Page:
(2) Nevertheless, that authority may delegate powers to the highest local authorities to exact forced or compulsory labour which does not involve the removal of the workers from their place of habitual residence. That authority may also delegate, for such periods and subject to such conditions as may be laid down in the regulations provided for in Article 23 of this Convention, powers to the highest local authorities to exact forced or compulsory labour which involves the removal of the workers from their place of habitual residence for the purpose of facilitating the movement of officials of the administration, when on duty, and for the transport of Government stores.
Except as otherwise provided for in Article 10 of this Convention, any authority competent to exact forced or compulsory labour shall, before deciding to have recourse to such labour, satisfy itself–
(a) that the work to be done or the service to be rendered is of important direct interest for the community called upon to do the work or render the service;
(b) that the work or service is of present or imminent necessity;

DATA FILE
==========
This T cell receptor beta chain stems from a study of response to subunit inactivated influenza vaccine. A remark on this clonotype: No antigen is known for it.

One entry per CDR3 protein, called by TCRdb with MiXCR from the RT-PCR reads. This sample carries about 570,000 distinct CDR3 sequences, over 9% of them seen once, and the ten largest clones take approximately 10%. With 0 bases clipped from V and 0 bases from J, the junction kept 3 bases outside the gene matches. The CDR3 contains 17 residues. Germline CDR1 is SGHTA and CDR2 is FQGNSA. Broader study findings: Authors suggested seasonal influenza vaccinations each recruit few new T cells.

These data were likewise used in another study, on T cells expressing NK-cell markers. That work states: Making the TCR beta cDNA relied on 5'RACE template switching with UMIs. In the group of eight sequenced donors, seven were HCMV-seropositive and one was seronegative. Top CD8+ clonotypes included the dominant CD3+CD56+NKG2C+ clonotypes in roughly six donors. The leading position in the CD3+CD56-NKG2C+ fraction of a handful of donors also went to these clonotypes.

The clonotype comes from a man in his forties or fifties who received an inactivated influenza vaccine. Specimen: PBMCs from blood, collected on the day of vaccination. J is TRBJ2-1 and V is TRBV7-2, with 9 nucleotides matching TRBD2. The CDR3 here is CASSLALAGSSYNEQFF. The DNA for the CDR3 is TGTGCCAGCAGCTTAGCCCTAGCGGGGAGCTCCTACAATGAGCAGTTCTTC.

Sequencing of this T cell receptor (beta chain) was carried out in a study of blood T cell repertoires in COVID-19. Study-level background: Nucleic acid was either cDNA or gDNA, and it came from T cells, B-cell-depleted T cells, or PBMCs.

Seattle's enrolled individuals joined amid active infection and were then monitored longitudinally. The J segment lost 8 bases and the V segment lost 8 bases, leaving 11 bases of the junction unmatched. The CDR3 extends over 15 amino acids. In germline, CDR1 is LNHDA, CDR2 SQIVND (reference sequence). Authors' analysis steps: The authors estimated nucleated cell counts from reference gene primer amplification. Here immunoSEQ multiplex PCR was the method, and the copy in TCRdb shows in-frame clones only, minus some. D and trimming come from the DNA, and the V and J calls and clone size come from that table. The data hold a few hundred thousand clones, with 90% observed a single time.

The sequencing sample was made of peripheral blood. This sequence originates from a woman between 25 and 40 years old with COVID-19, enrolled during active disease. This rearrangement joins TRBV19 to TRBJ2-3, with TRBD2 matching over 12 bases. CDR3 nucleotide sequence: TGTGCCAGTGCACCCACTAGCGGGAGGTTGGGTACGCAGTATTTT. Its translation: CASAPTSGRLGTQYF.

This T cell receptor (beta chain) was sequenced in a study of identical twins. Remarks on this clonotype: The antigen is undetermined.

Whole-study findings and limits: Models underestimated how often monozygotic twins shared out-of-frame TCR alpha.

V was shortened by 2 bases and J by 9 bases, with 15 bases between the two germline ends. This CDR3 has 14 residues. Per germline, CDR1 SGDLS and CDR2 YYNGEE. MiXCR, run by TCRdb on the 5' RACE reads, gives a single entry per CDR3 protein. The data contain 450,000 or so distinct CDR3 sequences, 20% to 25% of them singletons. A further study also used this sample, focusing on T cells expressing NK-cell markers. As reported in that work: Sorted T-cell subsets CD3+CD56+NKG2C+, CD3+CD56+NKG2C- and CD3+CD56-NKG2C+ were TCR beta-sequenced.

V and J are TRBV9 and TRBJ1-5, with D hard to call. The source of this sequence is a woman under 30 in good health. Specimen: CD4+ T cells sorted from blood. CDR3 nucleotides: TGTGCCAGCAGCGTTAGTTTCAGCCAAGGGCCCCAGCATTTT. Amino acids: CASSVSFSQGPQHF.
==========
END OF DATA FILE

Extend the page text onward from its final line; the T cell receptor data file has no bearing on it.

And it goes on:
(c) that it has been impossible to obtain voluntary labour for carrying out the work or rendering the service by the offer of rates of wages and conditions of labour not less favourable than those prevailing in the area concerned for similar work or service; and
(d) that the work or service will not lay too heavy a burden upon the present population, having regard to the labour available and its capacity to undertake the work.
(1) Forced or compulsory labour exacted as a tax and forced or compulsory labour to which recourse is had for the execution of public works by chiefs who exercise administrative functions shall be progressively abolished.
(2) Meanwhile, where forced or compulsory labour is exacted as a tax, and where recourse is had to forced or compulsory labour for the execution of public works by chiefs who exercise administrative functions, the authority concerned shall first satisfy itself–
(a) that the work to be done or the service to be rendered is of important direct interest for the community called upon to do the work or render the service;
(b) that the work or the service is of present or imminent necessity;
(c) that the work or service will not lay too heavy a burden upon the present population, having regard to the labour available and its capacity to undertake the work;
(d) that the work or service will not entail the removal of the workers from their place of habitual residence;
(e) that the execution of the work or the rendering of the service will be directed in accordance with the exigencies of religion, social life and agriculture.
(1) Only adult able-bodied males who are of an apparent age of not less than 18 and not more than 45 years may be called upon for forced or compulsory labour. Except in respect of the kinds of labour provided for in Article 10 of this Convention, the following limitations and conditions shall apply: